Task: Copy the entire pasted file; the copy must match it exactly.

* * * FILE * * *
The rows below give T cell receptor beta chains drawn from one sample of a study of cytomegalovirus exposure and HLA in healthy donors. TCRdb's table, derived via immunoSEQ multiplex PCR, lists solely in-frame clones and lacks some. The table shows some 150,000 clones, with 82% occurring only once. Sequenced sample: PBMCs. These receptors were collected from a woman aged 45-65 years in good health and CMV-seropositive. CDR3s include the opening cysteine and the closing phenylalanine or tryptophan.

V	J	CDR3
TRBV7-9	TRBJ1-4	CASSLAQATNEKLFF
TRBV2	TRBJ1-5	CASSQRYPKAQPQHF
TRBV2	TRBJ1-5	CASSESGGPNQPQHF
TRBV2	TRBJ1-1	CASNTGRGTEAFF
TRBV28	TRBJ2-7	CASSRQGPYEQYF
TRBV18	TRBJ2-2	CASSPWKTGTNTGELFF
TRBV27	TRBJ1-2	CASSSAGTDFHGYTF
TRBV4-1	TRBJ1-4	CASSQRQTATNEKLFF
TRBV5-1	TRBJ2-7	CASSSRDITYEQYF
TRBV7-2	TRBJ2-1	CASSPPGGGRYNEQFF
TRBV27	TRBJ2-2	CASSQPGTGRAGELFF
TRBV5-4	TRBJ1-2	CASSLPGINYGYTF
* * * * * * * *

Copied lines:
The rows below give T cell receptor beta chains drawn from one sample of a study of cytomegalovirus exposure and HLA in healthy donors. TCRdb's table, derived via immunoSEQ multiplex PCR, lists solely in-frame clones and lacks some. The table shows some 150,000 clones, with 82% occurring only once. Sequenced sample: PBMCs. These receptors were collected from a woman aged 45-65 years in good health and CMV-seropositive. CDR3s include the opening cysteine and the closing phenylalanine or tryptophan.

V	J	CDR3
TRBV7-9	TRBJ1-4	CASSLAQATNEKLFF
TRBV2	TRBJ1-5	CASSQRYPKAQPQHF
TRBV2	TRBJ1-5	CASSESGGPNQPQHF
TRBV2	TRBJ1-1	CASNTGRGTEAFF
TRBV28	TRBJ2-7	CASSRQGPYEQYF
TRBV18	TRBJ2-2	CASSPWKTGTNTGELFF
TRBV27	TRBJ1-2	CASSSAGTDFHGYTF
TRBV4-1	TRBJ1-4	CASSQRQTATNEKLFF
TRBV5-1	TRBJ2-7	CASSSRDITYEQYF
TRBV7-2	TRBJ2-1	CASSPPGGGRYNEQFF
TRBV27	TRBJ2-2	CASSQPGTGRAGELFF
TRBV5-4	TRBJ1-2	CASSLPGINYGYTF